Tuesday, May 29, 2012

Dinner and the After-Party

I bet you're wondering what happened to the rest of the story? I'll tell you!

After the badminton game, there was a teacher's dinner. I wrote this email to my mom about it. Below is a CNN article that further explains my experience.


On Wednesday all the teachers and staff played badminton together. Korean
schools (teachers and staff) like playing sports games together, and many
schools like competing with each other! I don't know if we'll compete with
any schools. After the game, we all went out to dinner. This dinner was just
like the first one at the beginning of the school year, but a little
different. Besides it being a school dinner, we were also welcoming one
teacher and saying goodbye to another. The current second grade teacher was
a substitute (which I hadn't known until the day before this dinner), and
had been hired from the first day of school. The original 2nd grade teacher
was on maternal leave from having a baby.

In Korean culture, drinking is a big part of these dinners. In the past, man
or woman, people couldn't refuse drinks/toasts, etc. from superiors during
these dinners. However, today, it's become more acceptable to turn down a
drink (although men still get pressured to do so). Foreigners are not
completely held to these rules (especially if their religion forbids
drinking), but they are still encouraged to share in this culture. A lot of
the Korean-American male TaLK scholars are treated as locals in this case.

This drink that I'm talking about is usually soju in a shot glass, and
there's a ceremonial way of sharing it. The youngest pours for the oldest
first, and the oldest drinks. Then the oldest pours for the youngest (into
the same cup) and the youngest drinks it. There's even a special way to
drink and pour, which makes it "a korean thing."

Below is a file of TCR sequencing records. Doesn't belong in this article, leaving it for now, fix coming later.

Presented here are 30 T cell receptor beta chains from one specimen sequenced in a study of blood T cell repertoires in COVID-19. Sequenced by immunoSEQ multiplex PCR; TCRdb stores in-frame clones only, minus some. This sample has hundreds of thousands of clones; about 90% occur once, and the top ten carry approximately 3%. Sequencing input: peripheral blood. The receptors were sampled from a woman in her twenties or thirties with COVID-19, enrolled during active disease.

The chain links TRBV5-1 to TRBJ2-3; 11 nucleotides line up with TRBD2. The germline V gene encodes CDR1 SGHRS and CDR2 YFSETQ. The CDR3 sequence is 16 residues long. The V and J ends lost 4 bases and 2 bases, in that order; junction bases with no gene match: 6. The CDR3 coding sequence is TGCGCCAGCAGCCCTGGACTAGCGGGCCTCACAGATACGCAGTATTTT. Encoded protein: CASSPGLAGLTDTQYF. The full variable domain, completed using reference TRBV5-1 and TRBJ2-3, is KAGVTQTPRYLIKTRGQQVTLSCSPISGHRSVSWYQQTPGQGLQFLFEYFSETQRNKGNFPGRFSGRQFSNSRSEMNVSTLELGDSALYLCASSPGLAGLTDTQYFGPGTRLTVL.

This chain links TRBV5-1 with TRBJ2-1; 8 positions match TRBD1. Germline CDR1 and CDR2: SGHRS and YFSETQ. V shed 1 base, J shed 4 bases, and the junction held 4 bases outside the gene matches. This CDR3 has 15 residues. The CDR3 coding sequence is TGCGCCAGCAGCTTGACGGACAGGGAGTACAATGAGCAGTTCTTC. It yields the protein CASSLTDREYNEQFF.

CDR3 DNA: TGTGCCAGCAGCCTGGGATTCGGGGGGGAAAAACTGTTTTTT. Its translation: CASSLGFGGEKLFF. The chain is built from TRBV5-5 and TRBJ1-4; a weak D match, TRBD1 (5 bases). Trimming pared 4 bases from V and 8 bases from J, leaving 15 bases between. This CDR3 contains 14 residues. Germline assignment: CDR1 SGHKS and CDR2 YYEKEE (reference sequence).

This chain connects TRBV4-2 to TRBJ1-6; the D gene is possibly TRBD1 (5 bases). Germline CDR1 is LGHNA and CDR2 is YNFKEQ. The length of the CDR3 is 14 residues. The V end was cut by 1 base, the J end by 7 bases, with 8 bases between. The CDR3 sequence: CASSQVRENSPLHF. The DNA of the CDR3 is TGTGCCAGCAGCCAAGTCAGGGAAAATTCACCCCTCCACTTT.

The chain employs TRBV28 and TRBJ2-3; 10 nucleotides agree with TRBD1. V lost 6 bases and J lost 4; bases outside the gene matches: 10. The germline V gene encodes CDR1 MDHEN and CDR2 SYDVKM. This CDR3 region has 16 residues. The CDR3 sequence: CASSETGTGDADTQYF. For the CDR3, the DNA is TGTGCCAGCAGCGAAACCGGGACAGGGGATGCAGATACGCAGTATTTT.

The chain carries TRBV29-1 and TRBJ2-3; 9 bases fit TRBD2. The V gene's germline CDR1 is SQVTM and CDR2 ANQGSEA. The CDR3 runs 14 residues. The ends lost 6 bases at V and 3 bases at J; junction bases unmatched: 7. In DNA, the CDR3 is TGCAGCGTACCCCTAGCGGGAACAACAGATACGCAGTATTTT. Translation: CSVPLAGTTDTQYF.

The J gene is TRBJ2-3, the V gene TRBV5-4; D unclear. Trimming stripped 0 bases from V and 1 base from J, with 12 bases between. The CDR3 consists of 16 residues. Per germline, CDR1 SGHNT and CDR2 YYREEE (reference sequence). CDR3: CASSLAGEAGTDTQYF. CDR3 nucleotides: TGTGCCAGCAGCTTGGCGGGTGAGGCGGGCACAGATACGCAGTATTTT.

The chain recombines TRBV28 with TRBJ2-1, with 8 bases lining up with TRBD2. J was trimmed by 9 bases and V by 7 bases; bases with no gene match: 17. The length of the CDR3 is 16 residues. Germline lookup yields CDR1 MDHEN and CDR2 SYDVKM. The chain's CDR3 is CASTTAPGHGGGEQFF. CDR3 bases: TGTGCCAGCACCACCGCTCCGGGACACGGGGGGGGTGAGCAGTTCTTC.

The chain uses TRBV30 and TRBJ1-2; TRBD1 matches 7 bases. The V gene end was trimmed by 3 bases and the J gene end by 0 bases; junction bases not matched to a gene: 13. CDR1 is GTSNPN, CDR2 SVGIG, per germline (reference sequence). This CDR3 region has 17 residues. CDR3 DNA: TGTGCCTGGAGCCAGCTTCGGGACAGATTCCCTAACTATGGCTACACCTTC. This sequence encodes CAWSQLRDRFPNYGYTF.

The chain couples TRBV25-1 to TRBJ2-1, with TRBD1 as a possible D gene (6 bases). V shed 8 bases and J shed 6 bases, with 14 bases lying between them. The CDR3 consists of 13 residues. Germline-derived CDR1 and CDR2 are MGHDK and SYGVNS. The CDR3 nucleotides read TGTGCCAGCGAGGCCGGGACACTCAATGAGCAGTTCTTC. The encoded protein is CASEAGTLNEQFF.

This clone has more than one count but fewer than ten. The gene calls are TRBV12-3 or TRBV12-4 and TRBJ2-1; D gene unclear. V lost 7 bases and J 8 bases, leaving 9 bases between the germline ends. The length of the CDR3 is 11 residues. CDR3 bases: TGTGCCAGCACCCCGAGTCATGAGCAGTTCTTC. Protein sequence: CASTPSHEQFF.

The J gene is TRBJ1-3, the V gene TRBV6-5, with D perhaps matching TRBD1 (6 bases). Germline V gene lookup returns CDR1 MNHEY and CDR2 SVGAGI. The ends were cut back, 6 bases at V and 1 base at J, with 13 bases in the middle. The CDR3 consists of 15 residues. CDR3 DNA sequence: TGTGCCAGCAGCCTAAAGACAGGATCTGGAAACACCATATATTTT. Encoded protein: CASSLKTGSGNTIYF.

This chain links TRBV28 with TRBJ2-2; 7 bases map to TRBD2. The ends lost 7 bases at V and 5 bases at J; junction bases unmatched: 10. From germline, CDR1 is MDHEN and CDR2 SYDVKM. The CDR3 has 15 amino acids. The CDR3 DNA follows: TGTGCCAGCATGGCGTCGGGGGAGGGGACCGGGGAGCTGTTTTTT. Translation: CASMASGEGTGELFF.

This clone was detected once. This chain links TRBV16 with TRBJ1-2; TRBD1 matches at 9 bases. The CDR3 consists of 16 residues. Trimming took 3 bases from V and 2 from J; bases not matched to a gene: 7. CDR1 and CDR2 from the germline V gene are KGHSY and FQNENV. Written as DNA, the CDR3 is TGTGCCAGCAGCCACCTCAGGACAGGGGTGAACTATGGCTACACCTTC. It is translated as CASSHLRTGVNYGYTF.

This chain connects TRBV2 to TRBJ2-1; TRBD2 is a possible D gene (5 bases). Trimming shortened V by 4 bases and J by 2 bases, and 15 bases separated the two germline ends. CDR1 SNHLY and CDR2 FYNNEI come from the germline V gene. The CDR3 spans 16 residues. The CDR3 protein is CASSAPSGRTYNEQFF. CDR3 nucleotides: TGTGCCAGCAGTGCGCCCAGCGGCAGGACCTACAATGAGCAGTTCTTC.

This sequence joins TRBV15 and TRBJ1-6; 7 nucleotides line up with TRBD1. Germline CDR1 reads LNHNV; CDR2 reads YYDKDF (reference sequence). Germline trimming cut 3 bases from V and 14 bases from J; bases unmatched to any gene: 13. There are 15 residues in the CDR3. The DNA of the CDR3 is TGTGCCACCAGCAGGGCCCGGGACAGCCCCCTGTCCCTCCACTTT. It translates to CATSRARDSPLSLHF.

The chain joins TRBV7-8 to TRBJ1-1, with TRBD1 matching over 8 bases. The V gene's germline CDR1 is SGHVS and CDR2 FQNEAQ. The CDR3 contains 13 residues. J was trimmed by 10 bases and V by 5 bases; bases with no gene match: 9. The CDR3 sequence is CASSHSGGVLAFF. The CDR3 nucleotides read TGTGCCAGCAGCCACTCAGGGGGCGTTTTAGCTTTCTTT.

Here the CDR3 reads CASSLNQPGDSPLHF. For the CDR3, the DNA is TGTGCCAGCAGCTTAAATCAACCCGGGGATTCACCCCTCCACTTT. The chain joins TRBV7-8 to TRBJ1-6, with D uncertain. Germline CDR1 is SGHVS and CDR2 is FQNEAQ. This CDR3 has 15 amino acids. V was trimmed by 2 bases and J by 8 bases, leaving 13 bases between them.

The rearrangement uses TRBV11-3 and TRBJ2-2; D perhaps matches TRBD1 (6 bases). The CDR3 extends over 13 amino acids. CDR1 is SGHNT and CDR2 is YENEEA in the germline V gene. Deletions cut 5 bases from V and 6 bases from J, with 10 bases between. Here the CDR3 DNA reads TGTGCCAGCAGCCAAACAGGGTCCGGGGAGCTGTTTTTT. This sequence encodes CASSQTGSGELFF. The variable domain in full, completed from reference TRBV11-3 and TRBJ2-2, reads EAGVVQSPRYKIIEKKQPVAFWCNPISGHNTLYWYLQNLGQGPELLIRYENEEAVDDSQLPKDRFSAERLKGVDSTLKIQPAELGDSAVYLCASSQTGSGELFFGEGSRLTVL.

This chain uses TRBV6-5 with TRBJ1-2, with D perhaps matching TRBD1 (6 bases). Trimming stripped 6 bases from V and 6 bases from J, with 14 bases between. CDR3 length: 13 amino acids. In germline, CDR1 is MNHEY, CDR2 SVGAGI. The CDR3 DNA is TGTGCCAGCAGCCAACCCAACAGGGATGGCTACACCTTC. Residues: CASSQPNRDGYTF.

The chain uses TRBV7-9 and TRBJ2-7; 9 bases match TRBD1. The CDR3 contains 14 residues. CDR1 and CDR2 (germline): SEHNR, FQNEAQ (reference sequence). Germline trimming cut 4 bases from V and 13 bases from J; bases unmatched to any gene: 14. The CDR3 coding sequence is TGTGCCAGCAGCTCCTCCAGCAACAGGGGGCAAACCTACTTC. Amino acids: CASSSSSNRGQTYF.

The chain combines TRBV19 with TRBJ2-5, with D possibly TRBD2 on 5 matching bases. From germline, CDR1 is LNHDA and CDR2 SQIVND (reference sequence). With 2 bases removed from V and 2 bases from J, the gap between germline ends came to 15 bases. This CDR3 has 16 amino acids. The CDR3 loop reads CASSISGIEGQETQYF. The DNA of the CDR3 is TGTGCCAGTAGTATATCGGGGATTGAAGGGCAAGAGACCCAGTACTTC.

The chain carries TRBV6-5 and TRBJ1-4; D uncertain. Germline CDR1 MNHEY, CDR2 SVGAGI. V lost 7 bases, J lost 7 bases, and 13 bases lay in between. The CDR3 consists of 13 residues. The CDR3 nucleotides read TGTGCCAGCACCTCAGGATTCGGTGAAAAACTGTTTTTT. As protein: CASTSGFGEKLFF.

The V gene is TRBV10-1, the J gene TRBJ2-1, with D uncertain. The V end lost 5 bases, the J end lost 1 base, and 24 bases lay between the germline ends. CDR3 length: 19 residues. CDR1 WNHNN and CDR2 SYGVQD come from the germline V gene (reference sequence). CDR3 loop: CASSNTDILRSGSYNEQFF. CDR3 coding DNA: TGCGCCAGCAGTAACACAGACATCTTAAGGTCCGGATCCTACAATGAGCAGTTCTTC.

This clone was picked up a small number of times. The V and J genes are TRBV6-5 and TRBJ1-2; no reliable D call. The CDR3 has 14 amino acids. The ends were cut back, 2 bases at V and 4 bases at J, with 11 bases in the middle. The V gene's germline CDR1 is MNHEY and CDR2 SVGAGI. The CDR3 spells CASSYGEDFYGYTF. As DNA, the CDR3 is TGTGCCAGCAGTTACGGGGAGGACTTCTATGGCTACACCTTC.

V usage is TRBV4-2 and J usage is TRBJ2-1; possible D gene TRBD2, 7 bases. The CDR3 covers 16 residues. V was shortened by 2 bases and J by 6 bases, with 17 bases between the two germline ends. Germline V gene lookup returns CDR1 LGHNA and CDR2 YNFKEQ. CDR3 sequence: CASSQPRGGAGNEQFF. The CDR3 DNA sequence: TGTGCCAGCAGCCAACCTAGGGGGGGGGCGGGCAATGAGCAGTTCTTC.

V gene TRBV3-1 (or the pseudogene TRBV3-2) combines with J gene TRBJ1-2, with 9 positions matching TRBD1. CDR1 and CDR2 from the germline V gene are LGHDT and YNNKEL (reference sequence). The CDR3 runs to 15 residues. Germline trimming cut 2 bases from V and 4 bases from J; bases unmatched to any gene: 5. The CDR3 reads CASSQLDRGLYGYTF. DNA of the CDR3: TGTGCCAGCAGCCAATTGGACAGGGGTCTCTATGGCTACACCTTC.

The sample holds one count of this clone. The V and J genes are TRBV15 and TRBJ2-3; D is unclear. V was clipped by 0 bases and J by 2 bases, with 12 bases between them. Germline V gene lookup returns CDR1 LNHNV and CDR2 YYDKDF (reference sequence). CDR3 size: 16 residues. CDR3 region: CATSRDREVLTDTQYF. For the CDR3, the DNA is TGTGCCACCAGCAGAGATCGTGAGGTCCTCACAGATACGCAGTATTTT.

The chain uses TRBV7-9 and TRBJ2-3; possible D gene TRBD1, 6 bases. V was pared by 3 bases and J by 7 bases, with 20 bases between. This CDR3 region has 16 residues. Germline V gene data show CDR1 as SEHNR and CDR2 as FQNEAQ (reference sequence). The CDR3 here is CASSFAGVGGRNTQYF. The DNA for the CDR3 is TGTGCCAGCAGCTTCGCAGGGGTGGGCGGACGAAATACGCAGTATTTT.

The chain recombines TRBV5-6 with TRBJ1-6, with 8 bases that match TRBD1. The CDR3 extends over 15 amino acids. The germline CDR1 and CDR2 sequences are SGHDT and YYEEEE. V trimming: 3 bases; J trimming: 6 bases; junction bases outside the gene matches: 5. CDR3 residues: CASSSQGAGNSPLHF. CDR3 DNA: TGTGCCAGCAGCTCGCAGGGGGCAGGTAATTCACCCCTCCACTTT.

So anyway, I feel like I have to explain the whole culture thing to you, but
I will just continue with the story. In the past, I've been able to avoid
these "drinking encounters" with superior staff and other people at dinner
by simply avoiding eye contact, or talking to people whenever it looks like
someone might come over and ask to share the drink. Oh, but this time, the
vice principal called my name when I didn't make eye contact with him. I
ended up having to do this ceremony with him, with guidance from my mentor
teacher. He reluctantly only filled the bottom of the glass because I kept
asking him if he could pour water instead. In an effort to not be completely
rude, I poured for him and drank when he poured for me (it's only done once
between people). Ah, but now I know that if I go to another dinner, he will
try and get me to do the ceremony toast again and drink a little more than
last time. I can't help but think " this is war!" and i have to battle
against or negotiate with this part of Korean culture.

Well! That was the biggest bit of news. After the dinner, we went to a
noraebang (no-reh-bahng....literally "singing room") (a building with many
different sized rooms for people to rent and sing karaoke). I embarrassed
myself singing in front of everyone with a squeaky voice because I was
really nervous and the song was a little too high hahahah. They didn't seem
to care. Everyone took turns singing.



'Til Next Time,


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